January 12: Mary Townsend Seymour, Civil Rights Champion

  Born in Hartford in 1873, lifelong civil rights activist Mary Townsend lost both her parents at the age of 15, and was adopted into the family of local black activist and Civil War veteran Lloyd Seymour.  A few years later, she married one of his sons, Frederick Seymour, and the newlyweds settled in the…

January 4: Mary Goodrich Jenson, Connecticut’s First Female Pilot

  In the heady days of early American aviation, when tales of plucky pilots and ingenious innovators were a dime a dozen, few pilots stood out from the crowd as much as Mary Goodrich Jenson, the first woman to earn a pilot’s license in the state of Connecticut.  Born in Hartford in 1907, young Mary…

January 1: “The Red Spy Queen” Born in New Milford

  Today in 1908, one of the most high-profile American-born Soviet spies of the 20th century was born in New Milford, Connecticut.  Elizabeth Bentley was born to a middle-class family — a dry-goods sellers and a schoolteacher — and by several accounts was a clever and intellectually bright young women who seemed to have trouble…

December 25: Florence Griswold and the Lyme Art Colony

    On this day in 1850, Florence Griswold was born into one of Old Lyme’s most prominent families, the youngest daughter of wealthy ship captain Robert Griswold. Not long after Florence was born, the family’s fortunes began to change, as the onset of the Civil War (and its many naval blockades) and the decline…

November 5: Ella Grasso, First Female Governor

  Born to Italian immigrants in 1919, Ella Rosa Giovanna Oliva Tambussi grew up in a blue-collar neighborhood of first and second-generation Americans in Windsor Locks, Connecticut.  Her parents, determined to invest in a better future for their daughter, saved up enough money to send Ella to the prestigious Chaffee School in Windsor.  Afterwards, she…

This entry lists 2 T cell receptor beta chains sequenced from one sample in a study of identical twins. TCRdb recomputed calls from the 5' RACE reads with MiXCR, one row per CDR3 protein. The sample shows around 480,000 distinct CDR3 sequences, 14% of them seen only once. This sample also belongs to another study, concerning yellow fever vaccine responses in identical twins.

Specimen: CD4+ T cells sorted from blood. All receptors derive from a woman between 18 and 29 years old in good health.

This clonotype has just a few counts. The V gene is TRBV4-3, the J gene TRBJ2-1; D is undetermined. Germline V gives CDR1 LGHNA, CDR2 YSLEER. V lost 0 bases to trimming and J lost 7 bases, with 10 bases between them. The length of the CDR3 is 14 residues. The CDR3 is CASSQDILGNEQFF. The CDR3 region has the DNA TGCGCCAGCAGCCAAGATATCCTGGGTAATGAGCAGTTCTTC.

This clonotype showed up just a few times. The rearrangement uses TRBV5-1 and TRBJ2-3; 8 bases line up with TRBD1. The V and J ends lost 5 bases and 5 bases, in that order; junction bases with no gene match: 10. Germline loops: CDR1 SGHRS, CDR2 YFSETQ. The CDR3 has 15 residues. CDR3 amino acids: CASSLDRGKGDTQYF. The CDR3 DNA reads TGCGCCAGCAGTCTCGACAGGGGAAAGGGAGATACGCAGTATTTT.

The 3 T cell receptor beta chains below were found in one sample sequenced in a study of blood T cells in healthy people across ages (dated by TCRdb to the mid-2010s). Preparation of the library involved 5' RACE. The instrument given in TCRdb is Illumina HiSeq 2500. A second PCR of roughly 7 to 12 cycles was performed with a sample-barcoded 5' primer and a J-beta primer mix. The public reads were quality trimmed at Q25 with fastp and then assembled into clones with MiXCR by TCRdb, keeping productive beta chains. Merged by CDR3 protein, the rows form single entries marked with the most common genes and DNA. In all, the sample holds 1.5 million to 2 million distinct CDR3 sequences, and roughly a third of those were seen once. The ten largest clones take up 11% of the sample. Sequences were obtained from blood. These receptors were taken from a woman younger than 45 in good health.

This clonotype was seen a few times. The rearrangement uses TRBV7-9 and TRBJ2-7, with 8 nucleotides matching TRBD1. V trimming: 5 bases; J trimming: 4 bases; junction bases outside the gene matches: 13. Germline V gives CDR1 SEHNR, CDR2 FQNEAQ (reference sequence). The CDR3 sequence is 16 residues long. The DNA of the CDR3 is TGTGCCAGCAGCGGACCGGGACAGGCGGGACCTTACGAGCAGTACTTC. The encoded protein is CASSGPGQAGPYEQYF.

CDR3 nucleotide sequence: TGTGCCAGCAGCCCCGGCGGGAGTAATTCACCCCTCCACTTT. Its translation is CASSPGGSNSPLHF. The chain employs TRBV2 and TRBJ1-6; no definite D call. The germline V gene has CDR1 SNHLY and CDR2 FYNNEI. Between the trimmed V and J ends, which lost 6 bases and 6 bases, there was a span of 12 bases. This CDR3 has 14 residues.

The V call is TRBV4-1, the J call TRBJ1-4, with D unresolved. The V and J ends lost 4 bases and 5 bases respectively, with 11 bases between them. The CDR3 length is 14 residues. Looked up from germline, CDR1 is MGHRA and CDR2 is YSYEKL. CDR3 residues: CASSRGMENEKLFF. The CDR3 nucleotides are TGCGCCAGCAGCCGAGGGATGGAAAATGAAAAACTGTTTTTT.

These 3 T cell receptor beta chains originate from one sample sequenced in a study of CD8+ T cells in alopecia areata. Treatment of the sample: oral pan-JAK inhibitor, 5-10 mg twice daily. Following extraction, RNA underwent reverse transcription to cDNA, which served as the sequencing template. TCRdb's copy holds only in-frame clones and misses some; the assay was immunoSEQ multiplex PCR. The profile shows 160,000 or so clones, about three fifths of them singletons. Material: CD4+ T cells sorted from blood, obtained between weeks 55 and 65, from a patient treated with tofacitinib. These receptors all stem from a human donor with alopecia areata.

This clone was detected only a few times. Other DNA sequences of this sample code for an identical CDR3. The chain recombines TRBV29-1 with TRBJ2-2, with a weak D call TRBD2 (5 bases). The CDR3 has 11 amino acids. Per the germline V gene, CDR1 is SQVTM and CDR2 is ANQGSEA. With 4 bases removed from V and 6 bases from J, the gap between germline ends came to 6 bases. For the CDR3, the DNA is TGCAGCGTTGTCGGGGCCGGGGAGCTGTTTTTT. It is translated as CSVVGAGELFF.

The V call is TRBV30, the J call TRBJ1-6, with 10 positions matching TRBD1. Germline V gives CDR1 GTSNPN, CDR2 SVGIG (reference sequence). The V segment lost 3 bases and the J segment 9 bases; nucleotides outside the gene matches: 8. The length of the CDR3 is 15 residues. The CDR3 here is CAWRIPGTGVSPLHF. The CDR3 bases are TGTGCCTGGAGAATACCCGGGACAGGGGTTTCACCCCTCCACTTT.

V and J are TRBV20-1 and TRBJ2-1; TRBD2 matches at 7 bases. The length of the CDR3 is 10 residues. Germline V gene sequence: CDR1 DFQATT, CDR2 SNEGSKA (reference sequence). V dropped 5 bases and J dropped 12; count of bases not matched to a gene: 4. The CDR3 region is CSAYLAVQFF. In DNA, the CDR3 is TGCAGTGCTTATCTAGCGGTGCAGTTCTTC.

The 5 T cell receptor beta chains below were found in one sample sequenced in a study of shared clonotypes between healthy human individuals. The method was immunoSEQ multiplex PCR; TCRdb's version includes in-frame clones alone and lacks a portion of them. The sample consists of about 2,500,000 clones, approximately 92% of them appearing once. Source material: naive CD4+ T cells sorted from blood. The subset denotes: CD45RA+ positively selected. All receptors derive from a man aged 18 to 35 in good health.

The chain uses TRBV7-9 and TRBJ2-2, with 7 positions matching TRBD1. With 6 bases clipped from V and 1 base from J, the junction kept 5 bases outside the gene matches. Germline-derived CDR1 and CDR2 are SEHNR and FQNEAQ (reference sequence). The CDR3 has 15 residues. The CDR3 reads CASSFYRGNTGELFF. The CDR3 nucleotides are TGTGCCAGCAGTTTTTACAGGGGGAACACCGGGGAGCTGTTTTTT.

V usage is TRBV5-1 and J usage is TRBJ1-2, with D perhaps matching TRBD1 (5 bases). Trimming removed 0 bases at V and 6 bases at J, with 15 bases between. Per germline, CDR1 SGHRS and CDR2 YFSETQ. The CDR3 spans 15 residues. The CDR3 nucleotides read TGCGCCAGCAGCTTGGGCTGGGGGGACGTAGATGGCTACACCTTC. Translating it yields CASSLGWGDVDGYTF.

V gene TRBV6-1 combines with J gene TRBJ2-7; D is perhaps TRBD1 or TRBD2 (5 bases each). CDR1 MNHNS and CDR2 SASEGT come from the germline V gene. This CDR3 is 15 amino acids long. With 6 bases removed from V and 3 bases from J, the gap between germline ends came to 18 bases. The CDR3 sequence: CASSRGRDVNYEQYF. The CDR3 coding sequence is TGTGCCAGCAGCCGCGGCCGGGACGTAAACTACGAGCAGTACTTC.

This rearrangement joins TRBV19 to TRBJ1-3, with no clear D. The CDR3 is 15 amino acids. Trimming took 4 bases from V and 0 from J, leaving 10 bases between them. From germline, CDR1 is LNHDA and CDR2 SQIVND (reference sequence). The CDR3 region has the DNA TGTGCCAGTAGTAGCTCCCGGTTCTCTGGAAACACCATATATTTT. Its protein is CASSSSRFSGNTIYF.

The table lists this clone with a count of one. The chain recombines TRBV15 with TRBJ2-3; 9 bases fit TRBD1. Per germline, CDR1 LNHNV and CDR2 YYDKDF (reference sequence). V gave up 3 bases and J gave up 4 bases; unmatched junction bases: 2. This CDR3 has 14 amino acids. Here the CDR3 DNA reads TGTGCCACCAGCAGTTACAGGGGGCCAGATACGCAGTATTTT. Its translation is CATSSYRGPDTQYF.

October 28: The Connecticut Woman Suffrage Association Formed

  On this day in 1869, at a meeting in Hartford attended by civil rights luminaries including Susan B. Anthony, Elizabeth Cady Stanton, and William Lloyd Garrison, Isabella Beecher Hooker and her husband John formally established the Connecticut Woman Suffrage Association. Isabella was born into the famous Beecher clan of Litchfield in 1822.  She and…

October 20: Commemorating Thomas Hooker, Founder of Hartford

  On October 20, 1950, a crowd of several hundred Connecticans gathered in front of the Old State House in Hartford to observe the unveiling of a new, eight-foot-tall statue of Thomas Hooker, the Puritan minister and “founding father” of Connecticut who founded the settlement of Hartford in 1636. Born in England in 1586, Thomas…

September 27: Theodate Pope Riddle’s Architectural Masterpiece

  As one of the first licensed woman architects in the United States and the first to be licensed in both Connecticut and New York State, Theodate Pope Riddle was one of Connecticut’s great designers and innovators of the early 20th century. Born into a wealthy family in 1867, young Effie Pope attended school at…

September 14: Connecticut Ratifies the 19th Amendment

  On this day in 1920, nearly 52 years after they first convened to fight for women’s right to vote, members of the Connecticut Women’s Suffrage Association watched as the Connecticut General Assembly finally ratified the 19th Amendment to the U.S. Constitution, which gave all American women the right to vote. For decades, Connecticut suffragists…

August 17: Suffragist Catherine Flanagan Arrested for Picketing

  On this day in 1917, 28-year-old Connecticut activist and women’s suffrage advocate Catharine Flanagan was arrested for picketing in front of the White House in Washington, D.C.   Flanagan and a small group of fellow suffragists had been picketing for twelve days in the same location, carrying a variety of banners bedecked in purple and…

August 16: Mary Hall, Connecticut’s First Female Lawyer

  On this day in 1843, Mary Hall was born in Marlborough, Connecticut.  Growing up on a farm in antebellum America, when high Victorian culture placed an increasingly stringent emphasis on female domesticity, made her perhaps one of the most unlikely candidates to defy gender norms and become the first woman in Connecticut to be…

July 3: Charlotte Perkins Gilman Born in Hartford

  Author, feminist, and social reformer Charlotte Perkins Gilman was born on this day in 1860.  Since her father was absent for most of her childhood, Gilman often spent her time visiting her great aunts, the famous Beecher sisters: author Harriet Beecher Stowe, education reformer Catherine Beecher and suffragist Isabella Beecher Hooker. Between her aunts’…